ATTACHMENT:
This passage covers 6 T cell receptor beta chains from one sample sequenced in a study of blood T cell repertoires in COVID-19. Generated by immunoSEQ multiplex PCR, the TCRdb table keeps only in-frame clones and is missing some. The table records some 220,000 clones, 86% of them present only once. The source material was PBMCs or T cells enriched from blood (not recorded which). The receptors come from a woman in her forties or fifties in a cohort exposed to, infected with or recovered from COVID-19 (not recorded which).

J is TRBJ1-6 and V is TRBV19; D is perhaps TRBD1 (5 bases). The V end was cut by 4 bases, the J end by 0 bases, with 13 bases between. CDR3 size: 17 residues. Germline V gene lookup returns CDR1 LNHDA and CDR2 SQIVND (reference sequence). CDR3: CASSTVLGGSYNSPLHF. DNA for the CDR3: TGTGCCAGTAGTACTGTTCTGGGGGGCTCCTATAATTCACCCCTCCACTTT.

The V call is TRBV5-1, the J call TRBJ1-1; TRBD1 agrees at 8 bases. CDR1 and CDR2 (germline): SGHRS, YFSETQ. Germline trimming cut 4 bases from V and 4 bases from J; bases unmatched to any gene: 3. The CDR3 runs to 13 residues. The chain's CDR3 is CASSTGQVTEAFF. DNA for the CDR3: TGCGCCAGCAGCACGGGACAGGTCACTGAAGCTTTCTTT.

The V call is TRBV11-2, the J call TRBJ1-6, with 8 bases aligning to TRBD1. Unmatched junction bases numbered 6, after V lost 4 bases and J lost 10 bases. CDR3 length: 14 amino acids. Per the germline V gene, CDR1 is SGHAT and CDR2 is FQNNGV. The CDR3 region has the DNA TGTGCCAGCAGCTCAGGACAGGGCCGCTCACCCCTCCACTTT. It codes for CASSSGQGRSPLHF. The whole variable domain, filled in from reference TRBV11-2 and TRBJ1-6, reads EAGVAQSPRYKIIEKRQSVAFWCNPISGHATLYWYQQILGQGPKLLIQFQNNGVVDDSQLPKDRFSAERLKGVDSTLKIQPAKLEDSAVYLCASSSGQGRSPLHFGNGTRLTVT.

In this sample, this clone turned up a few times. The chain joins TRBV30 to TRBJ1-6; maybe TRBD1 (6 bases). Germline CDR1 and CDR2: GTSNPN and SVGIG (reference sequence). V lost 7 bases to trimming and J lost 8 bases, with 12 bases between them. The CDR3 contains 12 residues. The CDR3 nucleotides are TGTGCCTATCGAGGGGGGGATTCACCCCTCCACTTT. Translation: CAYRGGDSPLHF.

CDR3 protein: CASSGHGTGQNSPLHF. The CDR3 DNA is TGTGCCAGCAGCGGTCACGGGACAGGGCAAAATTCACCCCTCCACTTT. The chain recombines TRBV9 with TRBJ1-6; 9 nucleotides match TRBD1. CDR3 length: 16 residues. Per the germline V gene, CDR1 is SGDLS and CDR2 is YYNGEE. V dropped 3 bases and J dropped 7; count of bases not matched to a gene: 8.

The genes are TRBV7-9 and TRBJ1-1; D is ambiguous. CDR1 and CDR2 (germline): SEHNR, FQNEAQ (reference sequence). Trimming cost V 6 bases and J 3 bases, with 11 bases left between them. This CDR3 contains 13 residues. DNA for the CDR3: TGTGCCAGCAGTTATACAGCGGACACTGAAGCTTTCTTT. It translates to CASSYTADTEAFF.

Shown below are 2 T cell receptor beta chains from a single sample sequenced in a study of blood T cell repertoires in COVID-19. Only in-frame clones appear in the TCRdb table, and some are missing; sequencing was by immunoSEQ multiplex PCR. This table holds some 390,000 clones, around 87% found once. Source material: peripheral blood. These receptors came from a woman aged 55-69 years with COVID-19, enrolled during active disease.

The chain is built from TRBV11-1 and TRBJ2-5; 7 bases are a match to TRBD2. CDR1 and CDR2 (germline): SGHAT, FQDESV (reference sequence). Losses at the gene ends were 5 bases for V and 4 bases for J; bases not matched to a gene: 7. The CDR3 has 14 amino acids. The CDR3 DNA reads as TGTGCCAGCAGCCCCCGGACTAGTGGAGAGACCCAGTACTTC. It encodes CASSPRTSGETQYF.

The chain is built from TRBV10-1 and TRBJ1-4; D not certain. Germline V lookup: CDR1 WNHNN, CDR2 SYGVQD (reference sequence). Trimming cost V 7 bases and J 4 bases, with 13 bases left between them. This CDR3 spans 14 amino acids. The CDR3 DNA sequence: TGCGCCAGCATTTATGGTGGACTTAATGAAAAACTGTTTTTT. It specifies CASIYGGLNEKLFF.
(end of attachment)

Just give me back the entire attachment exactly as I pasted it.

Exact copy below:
This passage covers 6 T cell receptor beta chains from one sample sequenced in a study of blood T cell repertoires in COVID-19. Generated by immunoSEQ multiplex PCR, the TCRdb table keeps only in-frame clones and is missing some. The table records some 220,000 clones, 86% of them present only once. The source material was PBMCs or T cells enriched from blood (not recorded which). The receptors come from a woman in her forties or fifties in a cohort exposed to, infected with or recovered from COVID-19 (not recorded which).

J is TRBJ1-6 and V is TRBV19; D is perhaps TRBD1 (5 bases). The V end was cut by 4 bases, the J end by 0 bases, with 13 bases between. CDR3 size: 17 residues. Germline V gene lookup returns CDR1 LNHDA and CDR2 SQIVND (reference sequence). CDR3: CASSTVLGGSYNSPLHF. DNA for the CDR3: TGTGCCAGTAGTACTGTTCTGGGGGGCTCCTATAATTCACCCCTCCACTTT.

The V call is TRBV5-1, the J call TRBJ1-1; TRBD1 agrees at 8 bases. CDR1 and CDR2 (germline): SGHRS, YFSETQ. Germline trimming cut 4 bases from V and 4 bases from J; bases unmatched to any gene: 3. The CDR3 runs to 13 residues. The chain's CDR3 is CASSTGQVTEAFF. DNA for the CDR3: TGCGCCAGCAGCACGGGACAGGTCACTGAAGCTTTCTTT.

The V call is TRBV11-2, the J call TRBJ1-6, with 8 bases aligning to TRBD1. Unmatched junction bases numbered 6, after V lost 4 bases and J lost 10 bases. CDR3 length: 14 amino acids. Per the germline V gene, CDR1 is SGHAT and CDR2 is FQNNGV. The CDR3 region has the DNA TGTGCCAGCAGCTCAGGACAGGGCCGCTCACCCCTCCACTTT. It codes for CASSSGQGRSPLHF. The whole variable domain, filled in from reference TRBV11-2 and TRBJ1-6, reads EAGVAQSPRYKIIEKRQSVAFWCNPISGHATLYWYQQILGQGPKLLIQFQNNGVVDDSQLPKDRFSAERLKGVDSTLKIQPAKLEDSAVYLCASSSGQGRSPLHFGNGTRLTVT.

In this sample, this clone turned up a few times. The chain joins TRBV30 to TRBJ1-6; maybe TRBD1 (6 bases). Germline CDR1 and CDR2: GTSNPN and SVGIG (reference sequence). V lost 7 bases to trimming and J lost 8 bases, with 12 bases between them. The CDR3 contains 12 residues. The CDR3 nucleotides are TGTGCCTATCGAGGGGGGGATTCACCCCTCCACTTT. Translation: CAYRGGDSPLHF.

CDR3 protein: CASSGHGTGQNSPLHF. The CDR3 DNA is TGTGCCAGCAGCGGTCACGGGACAGGGCAAAATTCACCCCTCCACTTT. The chain recombines TRBV9 with TRBJ1-6; 9 nucleotides match TRBD1. CDR3 length: 16 residues. Per the germline V gene, CDR1 is SGDLS and CDR2 is YYNGEE. V dropped 3 bases and J dropped 7; count of bases not matched to a gene: 8.

The genes are TRBV7-9 and TRBJ1-1; D is ambiguous. CDR1 and CDR2 (germline): SEHNR, FQNEAQ (reference sequence). Trimming cost V 6 bases and J 3 bases, with 11 bases left between them. This CDR3 contains 13 residues. DNA for the CDR3: TGTGCCAGCAGTTATACAGCGGACACTGAAGCTTTCTTT. It translates to CASSYTADTEAFF.

Shown below are 2 T cell receptor beta chains from a single sample sequenced in a study of blood T cell repertoires in COVID-19. Only in-frame clones appear in the TCRdb table, and some are missing; sequencing was by immunoSEQ multiplex PCR. This table holds some 390,000 clones, around 87% found once. Source material: peripheral blood. These receptors came from a woman aged 55-69 years with COVID-19, enrolled during active disease.

The chain is built from TRBV11-1 and TRBJ2-5; 7 bases are a match to TRBD2. CDR1 and CDR2 (germline): SGHAT, FQDESV (reference sequence). Losses at the gene ends were 5 bases for V and 4 bases for J; bases not matched to a gene: 7. The CDR3 has 14 amino acids. The CDR3 DNA reads as TGTGCCAGCAGCCCCCGGACTAGTGGAGAGACCCAGTACTTC. It encodes CASSPRTSGETQYF.

The chain is built from TRBV10-1 and TRBJ1-4; D not certain. Germline V lookup: CDR1 WNHNN, CDR2 SYGVQD (reference sequence). Trimming cost V 7 bases and J 4 bases, with 13 bases left between them. This CDR3 spans 14 amino acids. The CDR3 DNA sequence: TGCGCCAGCATTTATGGTGGACTTAATGAAAAACTGTTTTTT. It specifies CASIYGGLNEKLFF.